July 8, 2013

It's Smooooookin'!

4th of July wouldn't be complete without throwing something on the grill or in the smoker, so we did just that.    We fired up the smoker with cherry and hickory wood chips, and got it nice and warm for our brisket.  For our smoking liquid, we filled the pan with a mixture of water and beer.  While the smoker heated up, we prepped our brisket.  We started with a dry rub, consisting of all these tasty spices:
R to L: black pepper, thyme, red chili flake, garlic powder, brown sugar, paprika, mustard powder,  chili powder, salt, white pepper, cumin
We really just poured and mixed until it tasted great.  We ended up with about 1.5 cups of the spice rub, which was plenty to rub on the brisket and add to the sauce, while still having extra for next time.  Our rub had a subtle heat that came at you from the back.

We poured a bit of vegetable oil on the brisket, and rubbed him down with our spice mixture.  Be sure to massage it in to help tenderize the meat too.
Then you're ready to throw it on the smoker.  As it cooks, make sure to periodically check on it.  We didn't have a sauce mop, but we did have a squirt bottle with some apple cider vinegar, Worcestershire, and a dash of soy sauce and liquid smoke,  which we used to keep the meat moist and give it a bit of added tang.  We put our meat on fat-side up.  Conventional wisdom from the pit dictates that by smoking fat side up, the delicious beefy drippings permeate the meat and wash over it as you baste it.
Now with good BBQ, the meat should be the hero (aka Michael Jordan), but a winning sauce is like your Scottie Pippen and Dennis Rodman; they provide some flavor and allow the star to shine.  If you've been following along, you'll know we're huge fans of Dinosaur Bar-B-Que.  They make the most amazing brisket I've ever had.  It just melts in your mouth!  So we turned to them for inspiration on the sauce, and found a recipe online for a variation on their wango tango sauce.  We started by mincing up the onion, peppers and garlic.  You could use a food processor to get tiny pieces, but I like chopping by hand.  In this step, we substituted an anaheim pepper for the green pepper, and we used 2 habaneros so as not to overpower the sauce with spice.  We also toasted up some mustard seeds before adding in the peppers and onions to saute.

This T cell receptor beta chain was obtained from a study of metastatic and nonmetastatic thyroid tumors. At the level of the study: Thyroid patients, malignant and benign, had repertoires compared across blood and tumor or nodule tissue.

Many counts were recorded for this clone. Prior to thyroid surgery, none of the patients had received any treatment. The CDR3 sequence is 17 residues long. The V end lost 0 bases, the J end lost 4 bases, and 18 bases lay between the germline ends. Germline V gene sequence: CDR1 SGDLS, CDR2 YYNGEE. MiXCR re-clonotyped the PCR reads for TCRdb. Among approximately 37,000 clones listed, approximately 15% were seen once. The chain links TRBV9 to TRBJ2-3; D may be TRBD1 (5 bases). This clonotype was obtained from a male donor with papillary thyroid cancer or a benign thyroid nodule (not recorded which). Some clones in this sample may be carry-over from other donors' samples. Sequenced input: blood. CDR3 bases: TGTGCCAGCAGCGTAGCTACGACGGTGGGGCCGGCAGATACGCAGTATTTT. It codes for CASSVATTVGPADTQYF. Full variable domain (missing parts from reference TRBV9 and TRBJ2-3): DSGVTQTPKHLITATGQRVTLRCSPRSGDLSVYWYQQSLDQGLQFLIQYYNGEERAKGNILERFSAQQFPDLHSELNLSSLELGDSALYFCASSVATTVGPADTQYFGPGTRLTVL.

Once the peppers and onions had cooked for about 15 minutes, and really softened, we added in the garlic. While that's all cooking down, we mixed together the remaining ingredients.  We stuck pretty close to the recipe, but used slightly less ketchup, added a couple shots of bourbon, and a few tablespoons of our dry rub.
Just pour the wet ingredients into your onion/pepper/garlic mixture and let it simmer for about 15 minutes. Bring it to a boil, add in your liquid smoke, and let the sauce do its thing. The flavors really developed the longer the sauce simmered.  It has a nice heat and sweetness to it, without being overpowering.
Now, for the hard part...the waiting! A general rule of thumb for smoking time is about 1.5 - 2 hours per pound of meat.  We had a nice 3 pound brisket so we had it cooking for about 5 and a half hours.  You'll often hear about people smoking meat for 18 hours, and there is much debate in the BBQ community about this, but they use hunks of meat the size of a chevy suburban.  The important part is to get a nice piece of meat with a uniform fat cap on it.  If your smoker has a thermometer, try to keep your temperature at about 220-250 degrees.  You'll know it's done when the meat is firm and has a nice smoky crust on it.  Then just let it rest for at least 5 minutes, and slice it up.
Then toast up some buns and start piling on the meat!  For sauce, we used some of our wango tango-inspired sauce, and also mixed some in to our vinegar basting liquid to have a vinegar-based sauce as well, to keep things NC-style.  To round out the meal, we baked up some sweet potato fries, grilled up some asparagus and corn, and make some jicama slaw.  We'll be back later this week with details on the slaw and corn.

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